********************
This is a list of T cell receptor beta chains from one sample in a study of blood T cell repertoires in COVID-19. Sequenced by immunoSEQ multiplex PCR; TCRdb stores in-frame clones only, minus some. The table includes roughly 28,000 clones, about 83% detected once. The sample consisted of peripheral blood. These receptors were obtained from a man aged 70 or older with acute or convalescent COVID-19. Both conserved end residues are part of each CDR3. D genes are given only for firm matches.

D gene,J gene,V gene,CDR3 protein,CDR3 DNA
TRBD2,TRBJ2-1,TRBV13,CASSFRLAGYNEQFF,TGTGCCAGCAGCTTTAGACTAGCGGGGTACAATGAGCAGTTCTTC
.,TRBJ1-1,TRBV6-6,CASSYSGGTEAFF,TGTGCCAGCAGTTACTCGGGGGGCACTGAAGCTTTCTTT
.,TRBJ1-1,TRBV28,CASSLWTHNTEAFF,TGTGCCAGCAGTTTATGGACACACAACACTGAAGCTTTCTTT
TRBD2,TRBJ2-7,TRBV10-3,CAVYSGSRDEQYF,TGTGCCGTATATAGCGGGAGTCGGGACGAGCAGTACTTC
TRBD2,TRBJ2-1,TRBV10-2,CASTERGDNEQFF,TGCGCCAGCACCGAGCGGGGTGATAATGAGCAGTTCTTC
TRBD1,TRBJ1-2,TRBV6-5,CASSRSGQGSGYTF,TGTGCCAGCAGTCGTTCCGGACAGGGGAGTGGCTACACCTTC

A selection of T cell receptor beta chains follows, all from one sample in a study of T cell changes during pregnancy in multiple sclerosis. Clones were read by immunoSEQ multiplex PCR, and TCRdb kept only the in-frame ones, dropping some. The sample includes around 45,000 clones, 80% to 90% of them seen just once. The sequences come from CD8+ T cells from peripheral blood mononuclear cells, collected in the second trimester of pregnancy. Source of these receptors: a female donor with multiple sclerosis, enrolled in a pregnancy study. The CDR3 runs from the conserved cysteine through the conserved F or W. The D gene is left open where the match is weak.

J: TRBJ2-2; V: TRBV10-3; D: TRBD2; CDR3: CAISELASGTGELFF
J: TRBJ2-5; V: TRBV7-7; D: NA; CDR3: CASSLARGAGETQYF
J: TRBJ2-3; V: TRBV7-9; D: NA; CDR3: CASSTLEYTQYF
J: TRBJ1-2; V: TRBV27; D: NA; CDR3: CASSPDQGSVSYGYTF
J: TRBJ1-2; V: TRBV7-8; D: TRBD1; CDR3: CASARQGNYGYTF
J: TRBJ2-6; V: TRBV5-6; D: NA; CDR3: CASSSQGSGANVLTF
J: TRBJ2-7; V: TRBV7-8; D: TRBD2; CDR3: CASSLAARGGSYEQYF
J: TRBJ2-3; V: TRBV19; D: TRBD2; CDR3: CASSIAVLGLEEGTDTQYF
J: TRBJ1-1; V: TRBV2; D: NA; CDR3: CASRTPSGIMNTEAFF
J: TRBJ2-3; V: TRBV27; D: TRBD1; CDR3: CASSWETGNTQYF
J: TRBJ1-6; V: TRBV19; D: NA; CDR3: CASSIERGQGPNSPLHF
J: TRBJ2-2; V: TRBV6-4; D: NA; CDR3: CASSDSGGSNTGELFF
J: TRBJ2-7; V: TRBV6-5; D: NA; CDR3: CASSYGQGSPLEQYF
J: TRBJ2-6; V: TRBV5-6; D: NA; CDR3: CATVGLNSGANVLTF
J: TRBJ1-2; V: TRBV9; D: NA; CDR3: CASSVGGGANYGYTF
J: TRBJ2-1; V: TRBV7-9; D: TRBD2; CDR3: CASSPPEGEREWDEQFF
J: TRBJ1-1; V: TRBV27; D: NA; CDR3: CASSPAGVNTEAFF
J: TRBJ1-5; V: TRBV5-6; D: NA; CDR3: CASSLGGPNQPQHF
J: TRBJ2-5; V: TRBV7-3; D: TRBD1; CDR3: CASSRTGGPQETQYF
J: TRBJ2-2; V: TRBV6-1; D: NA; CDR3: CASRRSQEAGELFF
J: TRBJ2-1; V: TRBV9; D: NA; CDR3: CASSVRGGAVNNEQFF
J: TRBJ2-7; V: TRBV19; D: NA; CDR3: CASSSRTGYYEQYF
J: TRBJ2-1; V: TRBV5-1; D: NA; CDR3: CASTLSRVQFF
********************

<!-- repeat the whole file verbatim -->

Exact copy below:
This is a list of T cell receptor beta chains from one sample in a study of blood T cell repertoires in COVID-19. Sequenced by immunoSEQ multiplex PCR; TCRdb stores in-frame clones only, minus some. The table includes roughly 28,000 clones, about 83% detected once. The sample consisted of peripheral blood. These receptors were obtained from a man aged 70 or older with acute or convalescent COVID-19. Both conserved end residues are part of each CDR3. D genes are given only for firm matches.

D gene,J gene,V gene,CDR3 protein,CDR3 DNA
TRBD2,TRBJ2-1,TRBV13,CASSFRLAGYNEQFF,TGTGCCAGCAGCTTTAGACTAGCGGGGTACAATGAGCAGTTCTTC
.,TRBJ1-1,TRBV6-6,CASSYSGGTEAFF,TGTGCCAGCAGTTACTCGGGGGGCACTGAAGCTTTCTTT
.,TRBJ1-1,TRBV28,CASSLWTHNTEAFF,TGTGCCAGCAGTTTATGGACACACAACACTGAAGCTTTCTTT
TRBD2,TRBJ2-7,TRBV10-3,CAVYSGSRDEQYF,TGTGCCGTATATAGCGGGAGTCGGGACGAGCAGTACTTC
TRBD2,TRBJ2-1,TRBV10-2,CASTERGDNEQFF,TGCGCCAGCACCGAGCGGGGTGATAATGAGCAGTTCTTC
TRBD1,TRBJ1-2,TRBV6-5,CASSRSGQGSGYTF,TGTGCCAGCAGTCGTTCCGGACAGGGGAGTGGCTACACCTTC

A selection of T cell receptor beta chains follows, all from one sample in a study of T cell changes during pregnancy in multiple sclerosis. Clones were read by immunoSEQ multiplex PCR, and TCRdb kept only the in-frame ones, dropping some. The sample includes around 45,000 clones, 80% to 90% of them seen just once. The sequences come from CD8+ T cells from peripheral blood mononuclear cells, collected in the second trimester of pregnancy. Source of these receptors: a female donor with multiple sclerosis, enrolled in a pregnancy study. The CDR3 runs from the conserved cysteine through the conserved F or W. The D gene is left open where the match is weak.

J: TRBJ2-2; V: TRBV10-3; D: TRBD2; CDR3: CAISELASGTGELFF
J: TRBJ2-5; V: TRBV7-7; D: NA; CDR3: CASSLARGAGETQYF
J: TRBJ2-3; V: TRBV7-9; D: NA; CDR3: CASSTLEYTQYF
J: TRBJ1-2; V: TRBV27; D: NA; CDR3: CASSPDQGSVSYGYTF
J: TRBJ1-2; V: TRBV7-8; D: TRBD1; CDR3: CASARQGNYGYTF
J: TRBJ2-6; V: TRBV5-6; D: NA; CDR3: CASSSQGSGANVLTF
J: TRBJ2-7; V: TRBV7-8; D: TRBD2; CDR3: CASSLAARGGSYEQYF
J: TRBJ2-3; V: TRBV19; D: TRBD2; CDR3: CASSIAVLGLEEGTDTQYF
J: TRBJ1-1; V: TRBV2; D: NA; CDR3: CASRTPSGIMNTEAFF
J: TRBJ2-3; V: TRBV27; D: TRBD1; CDR3: CASSWETGNTQYF
J: TRBJ1-6; V: TRBV19; D: NA; CDR3: CASSIERGQGPNSPLHF
J: TRBJ2-2; V: TRBV6-4; D: NA; CDR3: CASSDSGGSNTGELFF
J: TRBJ2-7; V: TRBV6-5; D: NA; CDR3: CASSYGQGSPLEQYF
J: TRBJ2-6; V: TRBV5-6; D: NA; CDR3: CATVGLNSGANVLTF
J: TRBJ1-2; V: TRBV9; D: NA; CDR3: CASSVGGGANYGYTF
J: TRBJ2-1; V: TRBV7-9; D: TRBD2; CDR3: CASSPPEGEREWDEQFF
J: TRBJ1-1; V: TRBV27; D: NA; CDR3: CASSPAGVNTEAFF
J: TRBJ1-5; V: TRBV5-6; D: NA; CDR3: CASSLGGPNQPQHF
J: TRBJ2-5; V: TRBV7-3; D: TRBD1; CDR3: CASSRTGGPQETQYF
J: TRBJ2-2; V: TRBV6-1; D: NA; CDR3: CASRRSQEAGELFF
J: TRBJ2-1; V: TRBV9; D: NA; CDR3: CASSVRGGAVNNEQFF
J: TRBJ2-7; V: TRBV19; D: NA; CDR3: CASSSRTGYYEQYF
J: TRBJ2-1; V: TRBV5-1; D: NA; CDR3: CASTLSRVQFF